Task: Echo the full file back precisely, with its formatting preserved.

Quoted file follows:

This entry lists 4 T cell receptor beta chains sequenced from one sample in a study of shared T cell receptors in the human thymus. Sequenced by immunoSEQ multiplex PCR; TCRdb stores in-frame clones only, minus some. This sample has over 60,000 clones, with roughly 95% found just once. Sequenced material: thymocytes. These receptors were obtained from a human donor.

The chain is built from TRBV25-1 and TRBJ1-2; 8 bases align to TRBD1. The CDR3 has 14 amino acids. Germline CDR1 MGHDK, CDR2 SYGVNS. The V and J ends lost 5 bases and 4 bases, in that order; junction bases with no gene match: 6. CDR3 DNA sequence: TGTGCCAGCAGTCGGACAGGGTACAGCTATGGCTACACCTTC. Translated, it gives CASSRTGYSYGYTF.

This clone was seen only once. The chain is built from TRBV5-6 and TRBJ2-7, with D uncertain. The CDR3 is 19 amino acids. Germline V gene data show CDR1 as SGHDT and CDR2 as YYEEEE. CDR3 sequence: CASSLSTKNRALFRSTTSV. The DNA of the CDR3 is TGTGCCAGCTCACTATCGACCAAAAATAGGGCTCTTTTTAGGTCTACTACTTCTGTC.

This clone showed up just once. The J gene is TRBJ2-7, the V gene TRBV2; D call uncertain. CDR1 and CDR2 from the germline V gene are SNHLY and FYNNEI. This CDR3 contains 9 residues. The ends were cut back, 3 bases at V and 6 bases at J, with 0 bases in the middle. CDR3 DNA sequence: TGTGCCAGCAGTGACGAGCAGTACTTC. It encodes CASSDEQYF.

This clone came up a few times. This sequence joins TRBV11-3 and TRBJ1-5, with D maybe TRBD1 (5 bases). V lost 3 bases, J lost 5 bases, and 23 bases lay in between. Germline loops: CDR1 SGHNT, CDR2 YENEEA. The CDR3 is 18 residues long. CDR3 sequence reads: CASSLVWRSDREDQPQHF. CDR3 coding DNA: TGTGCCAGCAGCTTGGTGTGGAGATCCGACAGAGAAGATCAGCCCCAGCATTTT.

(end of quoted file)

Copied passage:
This entry lists 4 T cell receptor beta chains sequenced from one sample in a study of shared T cell receptors in the human thymus. Sequenced by immunoSEQ multiplex PCR; TCRdb stores in-frame clones only, minus some. This sample has over 60,000 clones, with roughly 95% found just once. Sequenced material: thymocytes. These receptors were obtained from a human donor.

The chain is built from TRBV25-1 and TRBJ1-2; 8 bases align to TRBD1. The CDR3 has 14 amino acids. Germline CDR1 MGHDK, CDR2 SYGVNS. The V and J ends lost 5 bases and 4 bases, in that order; junction bases with no gene match: 6. CDR3 DNA sequence: TGTGCCAGCAGTCGGACAGGGTACAGCTATGGCTACACCTTC. Translated, it gives CASSRTGYSYGYTF.

This clone was seen only once. The chain is built from TRBV5-6 and TRBJ2-7, with D uncertain. The CDR3 is 19 amino acids. Germline V gene data show CDR1 as SGHDT and CDR2 as YYEEEE. CDR3 sequence: CASSLSTKNRALFRSTTSV. The DNA of the CDR3 is TGTGCCAGCTCACTATCGACCAAAAATAGGGCTCTTTTTAGGTCTACTACTTCTGTC.

This clone showed up just once. The J gene is TRBJ2-7, the V gene TRBV2; D call uncertain. CDR1 and CDR2 from the germline V gene are SNHLY and FYNNEI. This CDR3 contains 9 residues. The ends were cut back, 3 bases at V and 6 bases at J, with 0 bases in the middle. CDR3 DNA sequence: TGTGCCAGCAGTGACGAGCAGTACTTC. It encodes CASSDEQYF.

This clone came up a few times. This sequence joins TRBV11-3 and TRBJ1-5, with D maybe TRBD1 (5 bases). V lost 3 bases, J lost 5 bases, and 23 bases lay in between. Germline loops: CDR1 SGHNT, CDR2 YENEEA. The CDR3 is 18 residues long. CDR3 sequence reads: CASSLVWRSDREDQPQHF. CDR3 coding DNA: TGTGCCAGCAGCTTGGTGTGGAGATCCGACAGAGAAGATCAGCCCCAGCATTTT.